Rate-Hike Talk Sends Gold to Three-Week Low

Gold fell on Thursday, hitting its lowest level in three weeks after the Federal Reserve hinted at a possible U.S. interest rate rise in December.

Spot gold, stronger initially due to a retreat in the dollar, fell 0.5 percent to its lowest since Oct. 9 at $1,150.45 an ounce. It was down 0.3 percent at $1,152.50 by 1426 GMT, having slid 1 percent in the previous session.

U.S. gold futures were down 2 percent at $1,153.70 an ounce.

"The consensus was for the first rate hike to occur in early 2016, so certainly yesterday's statement was read as hawkish compared to expectations," Capital Economics analyst Simona Gambarini said.

The Fed kept interest rates unchanged on Wednesday, as expected, but in a direct reference to its next policy meeting it put a December increase firmly in play.

The U.S. central bank said that raising rates at its next meeting would depend on progress on employment and inflation, omitting any reference to global developments affecting economic activity.

In recent weeks investors had bet that the Fed would delay its first rate hike in nearly a decade until next year because of weakness in the global economy and its impact on the United States. The divergent monetary policies of China, Japan and the euro zone, still on the monetary expansion path, were also seen as a possible concern for U.S. policymakers.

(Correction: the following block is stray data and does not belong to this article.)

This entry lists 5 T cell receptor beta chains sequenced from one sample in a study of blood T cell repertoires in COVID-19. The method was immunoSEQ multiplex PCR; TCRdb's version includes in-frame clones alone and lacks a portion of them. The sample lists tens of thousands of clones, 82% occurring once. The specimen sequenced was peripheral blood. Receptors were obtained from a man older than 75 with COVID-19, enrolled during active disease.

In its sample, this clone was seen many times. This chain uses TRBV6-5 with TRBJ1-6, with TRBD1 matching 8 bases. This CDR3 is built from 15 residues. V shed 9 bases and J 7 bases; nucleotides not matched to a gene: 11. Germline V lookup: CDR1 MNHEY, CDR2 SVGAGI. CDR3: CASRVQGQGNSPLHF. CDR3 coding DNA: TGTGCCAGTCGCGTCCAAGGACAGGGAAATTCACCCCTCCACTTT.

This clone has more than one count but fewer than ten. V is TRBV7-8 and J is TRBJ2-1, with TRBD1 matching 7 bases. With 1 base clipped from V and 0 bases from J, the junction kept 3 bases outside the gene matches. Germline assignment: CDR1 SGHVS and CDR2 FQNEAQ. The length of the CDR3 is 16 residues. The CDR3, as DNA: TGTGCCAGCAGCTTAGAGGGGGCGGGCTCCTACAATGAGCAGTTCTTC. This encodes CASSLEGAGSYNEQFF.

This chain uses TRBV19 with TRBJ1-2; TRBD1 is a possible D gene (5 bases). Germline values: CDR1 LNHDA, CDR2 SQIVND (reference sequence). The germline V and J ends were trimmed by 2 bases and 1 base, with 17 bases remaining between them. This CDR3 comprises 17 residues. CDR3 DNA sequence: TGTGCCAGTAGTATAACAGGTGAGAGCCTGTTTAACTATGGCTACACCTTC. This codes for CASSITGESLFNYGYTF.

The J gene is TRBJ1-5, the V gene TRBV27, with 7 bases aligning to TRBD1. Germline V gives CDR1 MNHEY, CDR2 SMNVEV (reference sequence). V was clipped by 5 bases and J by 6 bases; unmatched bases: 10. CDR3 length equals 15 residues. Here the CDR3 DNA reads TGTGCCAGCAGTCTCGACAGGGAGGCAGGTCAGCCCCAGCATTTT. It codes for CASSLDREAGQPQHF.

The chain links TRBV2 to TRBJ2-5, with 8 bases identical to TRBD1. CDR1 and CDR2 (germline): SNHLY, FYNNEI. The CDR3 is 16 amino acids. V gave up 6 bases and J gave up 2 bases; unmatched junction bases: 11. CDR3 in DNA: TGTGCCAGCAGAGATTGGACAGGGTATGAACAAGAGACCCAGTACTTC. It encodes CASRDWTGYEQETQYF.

"Fears about a collapse in China's economy have faded a little in recent weeks and U.S. stock markets have now largely recovered the losses sustained during the slump in late August," Gambarini said.

The surprisingly hawkish tone of Fed chair Janet Yellen sent the dollar soaring to a two-month high.

Rate futures traders boosted bets that the Fed would raise rates at its next meeting on Dec 15-16.

Investors will now be closely monitoring U.S. data to gauge the strength of the economy and how it could affect Fed policy.

Data on Thursday showed U.S. economic growth braked sharply in the third quarter as businesses cut back on restocking warehouses to work off an inventory glut, but solid domestic demand could encourage the the Fed to raise rates in December.

Holdings in SPDR Gold Trust, the world's largest gold-backed exchange-traded fund, fell 0.17 percent to 694.34 tonnes on Wednesday.

Industrial metals also fell on Thursday, with platinum down 0.7 percent at $991.20 an ounce and palladium falling 1.4 percent to $668.55. Silver dropped 1.4 percent to $15.70. (Additional reporting by Jan Harvey in London and A. Ananthalakshmi in Singapore; Editing by Jason Neely and David Goodman)